Friday, May 27, 2005

Salmon Derby time

While surfing the net tonight I saw a link to KFSK radio in Petersburg. I couldn't resist hearing some news from my old stomping grounds. It turned out to be a bi-weekly public trading program featuring sets of tires and fish tank supplies. But it was also the opening day of the annual salmon derby. Now that really perked up my ears. Emily somebody had taken just sixteen minutes to run out, catch, and bring back the first king salmon for whatever prize that garnered. Seems that Emily is somewhat of a specialist in bringing in the first king, not her first or second even.

Seems that another derby participant has a penchant for finding the biggest ones too. He is the son-in-law of one of the original fishing guides in Petersburg, probably the first real serious one. Andy used to get us kids to take out people that were staying at his motel. I only took out one of his guests, but we did ok. I had tried to jig some herring for bait but wasn't having any luck. So I took the client over to the cold storage, climbed up a ladder, went into a holding room and pried off a couple of frozen herring from a fifty pound block with a screwdriver. Andy had said if you're not catching anything, drop down to just above the bottom and maybe you'll get a halibut. So that's what we ended up doing, but we caught a king salmon instead. That guy was from someplace where he had only caught little crappies and he lugged that king up and down main street proud as anything.

This is getting to be the peak of the king salmon run that is heading for the mouth of the Stikine River about twenty miles from Petersburg. This is the first year gillnetting for kings has been allowed for decades. My brother is out there now gillnetting, carrying on an Enge tradition of gillnetting near the mouth of the Stikine stretching back a hundred years. Arnold has worked for years on the U.S. - Canada Salmon Treaty Negotiating Team to try build up that run. I guess his work has paid off.

My first commercial fishing experience was with my grandfather up in the muddy waters of the North Arm when we were the only boat in sight. Of course I was so small I mostly only remember climbing around in the foc'sle of the gas boat. But I saw a picture of me recently sitting beside my grandfather while he rowed his gillnet skiff. (In those days he anchored the net in the channel and picked it with the big flat bottomed skiff.)

But back to the derby. The king salmon derby of the Memorial Day weekend is quite the institution now. I don't think I ever bought a ticket myself, but helped get it going. Ken Raddick, a Forest Service employee back in 1980, should be given the credit. He started a Jaycees chapter in Petersburg about that time. One of the first things they did was start a king salmon derby. The second year they asked me to fabricate an aluminum cleaning table to bolt to the floats in the boat harbor so people would have a good place to clean their salmon after they had been weighed. I saw in some much later year that someone had put a plaque on that cleaning station giving some state program the credit for installing it. It was the proceeds of the first salmon derby that funded the first cleaning table. Needless to say, I handed that plaque back in to the nearest Fish and Game office.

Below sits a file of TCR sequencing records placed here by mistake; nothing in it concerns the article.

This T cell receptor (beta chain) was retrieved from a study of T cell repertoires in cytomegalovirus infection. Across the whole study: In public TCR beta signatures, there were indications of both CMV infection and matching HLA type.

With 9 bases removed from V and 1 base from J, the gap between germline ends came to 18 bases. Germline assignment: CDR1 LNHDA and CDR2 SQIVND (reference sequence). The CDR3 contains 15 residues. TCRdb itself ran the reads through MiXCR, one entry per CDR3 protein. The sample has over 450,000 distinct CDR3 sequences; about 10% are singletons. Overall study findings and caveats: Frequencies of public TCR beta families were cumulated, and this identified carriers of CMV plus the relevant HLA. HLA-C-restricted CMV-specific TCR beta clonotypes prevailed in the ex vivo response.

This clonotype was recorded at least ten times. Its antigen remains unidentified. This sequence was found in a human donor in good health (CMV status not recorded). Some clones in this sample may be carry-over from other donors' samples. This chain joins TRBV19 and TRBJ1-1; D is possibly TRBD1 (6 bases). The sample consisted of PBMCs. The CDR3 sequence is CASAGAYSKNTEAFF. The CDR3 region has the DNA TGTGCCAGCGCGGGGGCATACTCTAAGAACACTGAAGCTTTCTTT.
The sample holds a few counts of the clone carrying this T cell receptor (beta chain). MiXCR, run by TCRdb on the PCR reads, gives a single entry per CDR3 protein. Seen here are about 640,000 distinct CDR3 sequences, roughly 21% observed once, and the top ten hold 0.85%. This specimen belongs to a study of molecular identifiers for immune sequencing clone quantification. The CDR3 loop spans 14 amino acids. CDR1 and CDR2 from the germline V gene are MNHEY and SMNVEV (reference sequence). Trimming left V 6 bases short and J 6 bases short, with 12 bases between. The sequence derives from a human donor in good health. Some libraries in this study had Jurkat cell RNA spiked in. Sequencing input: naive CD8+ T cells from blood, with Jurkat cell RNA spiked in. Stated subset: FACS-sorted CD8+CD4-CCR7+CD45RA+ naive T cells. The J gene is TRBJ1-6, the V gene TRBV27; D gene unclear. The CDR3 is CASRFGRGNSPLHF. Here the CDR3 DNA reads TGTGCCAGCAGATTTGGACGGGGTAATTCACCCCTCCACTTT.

I didn't weigh any fish that second year either, but my I drew up the boundaries and wrote the rules for the first brochure. They made me the President of the Petersburg Jaycees after that. The derby was off and running from then on. I put the northern boundaries a long ways out, but just shy of waters I had always gotten bounced around pretty good in. Besides it was getting close to traditional commercial trolling grounds. I had some good fishing holes out there quite a ways that I wanted included, but I left for my banking career the next winter and have never fished those holes again. Not that I'm the only one that knows about them though. One of them is a great place to fish from a real small skiff as I'm inclined to do now.

A couple of other Jaycees, Dave and Nancy Berg, need a lot of the credit for getting the derby going in Petersburg. And they've done a lot through the years for the visitor industry in Petersburg. Having the travel agency there I'm sure provided a little impetus. New blood in a little town like that is always a good thing. There just isn't much room for new blood in these little coastal villages in Alaska though. The things that have really helped are new ideas as opposed to new goods or services. Hence my hunch that discussing all the issues in a public forum like over the internet has a better chance of flushing up the next good idea.


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